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Monday, January 21, 2019  Spokane, Washington  Est. May 19, 1883
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Sports >  Outdoors

Grizzly has Lincoln standing tall

A Lincoln, Mont., resident marvels at an 830-pound grizzly killed in 2007 by a truck on Highway 200.Photo via the Internet (Photo via the Internet)
A Lincoln, Mont., resident marvels at an 830-pound grizzly killed in 2007 by a truck on Highway 200.Photo via the Internet (Photo via the Internet)

LINCOLN, Mont. — The mount of a huge grizzly bear on display at the Helena National Forest’s Lincoln Ranger District office has become a tourist attraction and is changing how locals view bruins that roam the region.

“Talk about changing the scope of your job,” said Gerald Lyons, who runs the office’s front desk. “I’m just supposed to sell a few maps, give out fishing information and answer the phone. Now I’ve got Greyhound buses stopping here.”

The 830-pound male is the third-largest grizzly on record in Montana. He died in October 2007 at age 12 after being struck by a pickup.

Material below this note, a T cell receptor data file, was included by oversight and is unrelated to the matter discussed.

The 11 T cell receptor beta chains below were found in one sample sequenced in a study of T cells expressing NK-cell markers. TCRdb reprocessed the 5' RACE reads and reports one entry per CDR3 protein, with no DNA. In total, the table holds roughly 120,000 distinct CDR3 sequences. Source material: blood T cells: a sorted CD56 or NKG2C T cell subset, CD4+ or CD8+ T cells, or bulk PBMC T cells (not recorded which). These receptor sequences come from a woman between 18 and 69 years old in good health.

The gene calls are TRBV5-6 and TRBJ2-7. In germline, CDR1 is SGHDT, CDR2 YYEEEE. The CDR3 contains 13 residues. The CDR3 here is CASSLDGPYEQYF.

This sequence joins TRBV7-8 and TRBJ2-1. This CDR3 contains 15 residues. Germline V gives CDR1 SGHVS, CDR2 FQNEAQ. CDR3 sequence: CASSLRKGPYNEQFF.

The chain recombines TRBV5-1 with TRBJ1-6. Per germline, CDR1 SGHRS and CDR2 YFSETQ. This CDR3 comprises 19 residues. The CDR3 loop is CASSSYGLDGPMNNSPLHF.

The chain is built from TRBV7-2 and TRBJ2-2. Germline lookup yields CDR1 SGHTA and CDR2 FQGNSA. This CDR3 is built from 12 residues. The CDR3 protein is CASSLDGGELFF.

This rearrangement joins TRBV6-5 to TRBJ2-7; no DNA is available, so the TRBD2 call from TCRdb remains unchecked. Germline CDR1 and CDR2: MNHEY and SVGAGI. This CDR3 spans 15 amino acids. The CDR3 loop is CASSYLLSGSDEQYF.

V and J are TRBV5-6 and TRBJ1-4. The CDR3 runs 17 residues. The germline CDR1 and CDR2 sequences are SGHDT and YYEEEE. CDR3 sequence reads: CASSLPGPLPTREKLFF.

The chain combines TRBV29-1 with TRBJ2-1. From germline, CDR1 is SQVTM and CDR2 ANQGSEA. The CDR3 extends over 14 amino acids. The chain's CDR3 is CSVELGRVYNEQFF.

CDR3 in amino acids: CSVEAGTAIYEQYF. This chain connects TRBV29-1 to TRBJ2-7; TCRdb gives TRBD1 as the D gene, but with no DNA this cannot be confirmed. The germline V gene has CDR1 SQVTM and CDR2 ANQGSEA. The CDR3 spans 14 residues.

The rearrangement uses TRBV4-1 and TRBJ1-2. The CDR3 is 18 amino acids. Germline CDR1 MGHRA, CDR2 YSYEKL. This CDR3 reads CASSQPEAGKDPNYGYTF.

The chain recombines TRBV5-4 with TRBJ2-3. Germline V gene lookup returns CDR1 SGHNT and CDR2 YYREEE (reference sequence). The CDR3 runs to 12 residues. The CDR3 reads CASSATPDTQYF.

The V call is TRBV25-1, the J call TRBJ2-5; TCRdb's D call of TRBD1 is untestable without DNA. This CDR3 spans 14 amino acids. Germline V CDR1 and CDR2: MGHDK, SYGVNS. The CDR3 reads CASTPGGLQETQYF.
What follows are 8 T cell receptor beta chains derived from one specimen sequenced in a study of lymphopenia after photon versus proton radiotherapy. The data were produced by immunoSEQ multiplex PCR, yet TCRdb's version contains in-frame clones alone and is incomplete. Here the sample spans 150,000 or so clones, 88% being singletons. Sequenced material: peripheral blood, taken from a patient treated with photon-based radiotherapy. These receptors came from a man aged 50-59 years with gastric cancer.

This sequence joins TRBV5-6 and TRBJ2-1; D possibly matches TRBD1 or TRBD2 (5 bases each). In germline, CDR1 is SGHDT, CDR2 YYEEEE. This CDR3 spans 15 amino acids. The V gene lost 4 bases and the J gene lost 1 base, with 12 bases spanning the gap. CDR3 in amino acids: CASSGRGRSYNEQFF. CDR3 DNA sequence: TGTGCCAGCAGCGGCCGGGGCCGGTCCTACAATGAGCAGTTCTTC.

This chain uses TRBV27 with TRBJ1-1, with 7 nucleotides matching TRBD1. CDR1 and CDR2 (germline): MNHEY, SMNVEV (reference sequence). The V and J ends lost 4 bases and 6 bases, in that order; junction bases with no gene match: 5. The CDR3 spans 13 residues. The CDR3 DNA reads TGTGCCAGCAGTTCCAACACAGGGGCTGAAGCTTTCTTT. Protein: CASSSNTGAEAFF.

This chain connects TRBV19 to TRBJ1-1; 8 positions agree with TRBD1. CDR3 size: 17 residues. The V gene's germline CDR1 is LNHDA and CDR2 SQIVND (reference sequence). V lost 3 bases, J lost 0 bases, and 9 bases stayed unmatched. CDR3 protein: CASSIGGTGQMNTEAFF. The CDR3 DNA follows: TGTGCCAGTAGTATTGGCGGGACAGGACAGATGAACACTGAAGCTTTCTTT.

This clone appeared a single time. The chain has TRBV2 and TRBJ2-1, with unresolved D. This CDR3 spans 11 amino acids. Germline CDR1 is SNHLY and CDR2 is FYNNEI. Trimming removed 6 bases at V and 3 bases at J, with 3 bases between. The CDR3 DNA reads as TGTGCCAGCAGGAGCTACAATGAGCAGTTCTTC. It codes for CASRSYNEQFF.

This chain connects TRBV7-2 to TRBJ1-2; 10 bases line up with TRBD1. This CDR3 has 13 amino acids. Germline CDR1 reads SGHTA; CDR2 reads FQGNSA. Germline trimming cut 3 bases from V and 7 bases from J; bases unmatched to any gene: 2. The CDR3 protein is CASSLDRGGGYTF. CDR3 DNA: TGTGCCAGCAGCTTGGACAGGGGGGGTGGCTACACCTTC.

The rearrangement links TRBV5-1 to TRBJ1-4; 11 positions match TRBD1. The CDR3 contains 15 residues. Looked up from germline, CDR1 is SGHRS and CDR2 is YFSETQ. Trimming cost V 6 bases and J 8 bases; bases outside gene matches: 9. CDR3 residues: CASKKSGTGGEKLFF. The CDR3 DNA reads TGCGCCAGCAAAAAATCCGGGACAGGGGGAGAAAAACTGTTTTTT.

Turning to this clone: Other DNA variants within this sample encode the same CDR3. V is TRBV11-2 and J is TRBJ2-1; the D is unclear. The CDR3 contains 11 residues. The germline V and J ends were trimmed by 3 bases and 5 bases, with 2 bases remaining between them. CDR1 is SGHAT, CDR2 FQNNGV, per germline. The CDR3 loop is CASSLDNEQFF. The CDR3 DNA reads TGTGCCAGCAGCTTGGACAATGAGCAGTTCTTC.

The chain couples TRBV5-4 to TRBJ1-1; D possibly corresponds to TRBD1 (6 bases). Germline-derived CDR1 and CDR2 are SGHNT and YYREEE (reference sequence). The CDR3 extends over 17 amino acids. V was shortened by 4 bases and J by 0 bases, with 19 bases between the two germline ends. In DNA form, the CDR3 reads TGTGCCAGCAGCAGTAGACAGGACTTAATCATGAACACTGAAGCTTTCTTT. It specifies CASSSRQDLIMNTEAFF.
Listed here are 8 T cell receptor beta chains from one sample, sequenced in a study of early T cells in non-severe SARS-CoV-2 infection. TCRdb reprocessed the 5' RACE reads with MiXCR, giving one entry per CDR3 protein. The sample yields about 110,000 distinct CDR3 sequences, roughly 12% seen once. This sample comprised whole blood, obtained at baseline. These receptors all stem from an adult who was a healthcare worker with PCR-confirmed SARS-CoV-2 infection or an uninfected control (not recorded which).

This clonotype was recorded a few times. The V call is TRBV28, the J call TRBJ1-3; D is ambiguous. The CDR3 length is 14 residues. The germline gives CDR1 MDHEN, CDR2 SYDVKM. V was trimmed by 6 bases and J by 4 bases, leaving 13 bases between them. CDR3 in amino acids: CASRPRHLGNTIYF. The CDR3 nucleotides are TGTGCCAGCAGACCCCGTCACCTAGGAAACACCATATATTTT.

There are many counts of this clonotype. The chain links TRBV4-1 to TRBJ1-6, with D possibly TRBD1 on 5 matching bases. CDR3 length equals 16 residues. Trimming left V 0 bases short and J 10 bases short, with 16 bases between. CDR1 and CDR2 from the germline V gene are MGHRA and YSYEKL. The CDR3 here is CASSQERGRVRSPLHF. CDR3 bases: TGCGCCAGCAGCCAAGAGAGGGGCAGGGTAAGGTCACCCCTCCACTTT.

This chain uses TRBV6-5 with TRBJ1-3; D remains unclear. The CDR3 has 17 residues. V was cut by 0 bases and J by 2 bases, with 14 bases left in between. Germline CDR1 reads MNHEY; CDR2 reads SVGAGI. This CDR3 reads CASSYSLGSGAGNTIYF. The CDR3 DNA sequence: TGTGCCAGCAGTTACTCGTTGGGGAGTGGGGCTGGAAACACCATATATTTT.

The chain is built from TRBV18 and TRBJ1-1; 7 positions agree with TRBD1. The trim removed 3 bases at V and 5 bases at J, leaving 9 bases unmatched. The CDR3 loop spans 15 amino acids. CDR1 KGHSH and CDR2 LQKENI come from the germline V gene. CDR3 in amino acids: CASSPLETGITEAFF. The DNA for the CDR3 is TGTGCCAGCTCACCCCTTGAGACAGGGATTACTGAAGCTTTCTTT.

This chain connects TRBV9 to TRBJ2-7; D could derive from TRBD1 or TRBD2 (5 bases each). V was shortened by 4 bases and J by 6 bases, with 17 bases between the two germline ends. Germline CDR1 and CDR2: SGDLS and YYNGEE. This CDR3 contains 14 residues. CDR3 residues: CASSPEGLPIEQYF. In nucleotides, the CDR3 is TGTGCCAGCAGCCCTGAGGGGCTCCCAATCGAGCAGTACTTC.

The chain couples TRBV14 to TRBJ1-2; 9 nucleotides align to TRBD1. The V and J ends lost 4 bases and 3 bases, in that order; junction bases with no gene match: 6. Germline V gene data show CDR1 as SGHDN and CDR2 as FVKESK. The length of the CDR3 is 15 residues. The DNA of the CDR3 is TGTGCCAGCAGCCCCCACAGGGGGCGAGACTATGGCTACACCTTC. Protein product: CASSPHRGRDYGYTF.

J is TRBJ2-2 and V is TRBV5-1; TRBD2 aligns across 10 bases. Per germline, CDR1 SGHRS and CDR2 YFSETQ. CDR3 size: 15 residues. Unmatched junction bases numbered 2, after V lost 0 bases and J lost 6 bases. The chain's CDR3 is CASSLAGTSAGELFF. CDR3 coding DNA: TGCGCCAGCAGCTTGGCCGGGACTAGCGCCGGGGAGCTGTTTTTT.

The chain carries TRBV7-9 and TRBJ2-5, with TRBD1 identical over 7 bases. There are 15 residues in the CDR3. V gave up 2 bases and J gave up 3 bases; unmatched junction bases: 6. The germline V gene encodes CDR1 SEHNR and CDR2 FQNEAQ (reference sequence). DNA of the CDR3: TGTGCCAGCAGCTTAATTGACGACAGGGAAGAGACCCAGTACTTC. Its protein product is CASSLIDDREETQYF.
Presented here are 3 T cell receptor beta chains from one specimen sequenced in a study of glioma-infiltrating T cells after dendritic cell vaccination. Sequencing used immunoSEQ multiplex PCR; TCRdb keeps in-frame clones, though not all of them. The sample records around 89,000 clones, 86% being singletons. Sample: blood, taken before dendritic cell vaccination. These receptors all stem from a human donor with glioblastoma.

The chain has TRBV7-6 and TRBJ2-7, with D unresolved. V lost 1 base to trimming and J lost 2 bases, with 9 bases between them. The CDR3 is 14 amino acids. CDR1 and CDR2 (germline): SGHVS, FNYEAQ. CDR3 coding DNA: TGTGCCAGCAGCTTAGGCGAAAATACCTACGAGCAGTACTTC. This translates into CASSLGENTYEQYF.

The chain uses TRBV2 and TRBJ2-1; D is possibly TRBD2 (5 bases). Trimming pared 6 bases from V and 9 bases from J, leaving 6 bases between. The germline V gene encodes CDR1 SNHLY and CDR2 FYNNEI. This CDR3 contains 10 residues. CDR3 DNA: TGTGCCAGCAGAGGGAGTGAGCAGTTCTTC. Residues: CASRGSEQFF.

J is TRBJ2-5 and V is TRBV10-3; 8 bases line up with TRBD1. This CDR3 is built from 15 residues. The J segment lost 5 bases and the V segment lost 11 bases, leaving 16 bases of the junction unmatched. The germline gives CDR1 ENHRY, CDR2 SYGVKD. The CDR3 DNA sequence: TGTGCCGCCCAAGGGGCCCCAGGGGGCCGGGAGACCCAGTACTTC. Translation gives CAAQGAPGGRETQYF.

Various groups wanted the bear, including the University of Montana to add to its Grizzly mascot collection. But a letter-writing campaign spearheaded by local children prevailed, and the bear went on display in Lincoln in July 2008.

That month the number of visitors to the ranger district office increased to 3,171 from 178 the month before.

Besides drawing tourists, the stuffed bear has helped change area residents’ perspective on bears, U.S. Forest Service wildlife biologist Pat Shanley said.

“This community has developed a lot of ownership — people got on board to make sure it stayed here,” Shanley said. “And now they’re seeing bears as something more than just a roadblock to what they want to do in the woods.”

At the nearby Bootlegger Bar, a sign over the door says “Bear Country,” and owner Vicki Krause said the mounted bear reminds residents that the sign is correct.

“People aren’t complaining about bears as much,” she said. “I don’t know why they did. If you don’t like wildlife here, I don’t know what to tell you. You live in Lincoln. Bear habitat is right behind here.”

She said the big bear at the district office is also good for the local economy.

“The highway brings a lot of business through here, and everybody’s grasping at straws to stay alive,” she said. “We’re really fortunate the Forest Service fought to keep him here.”

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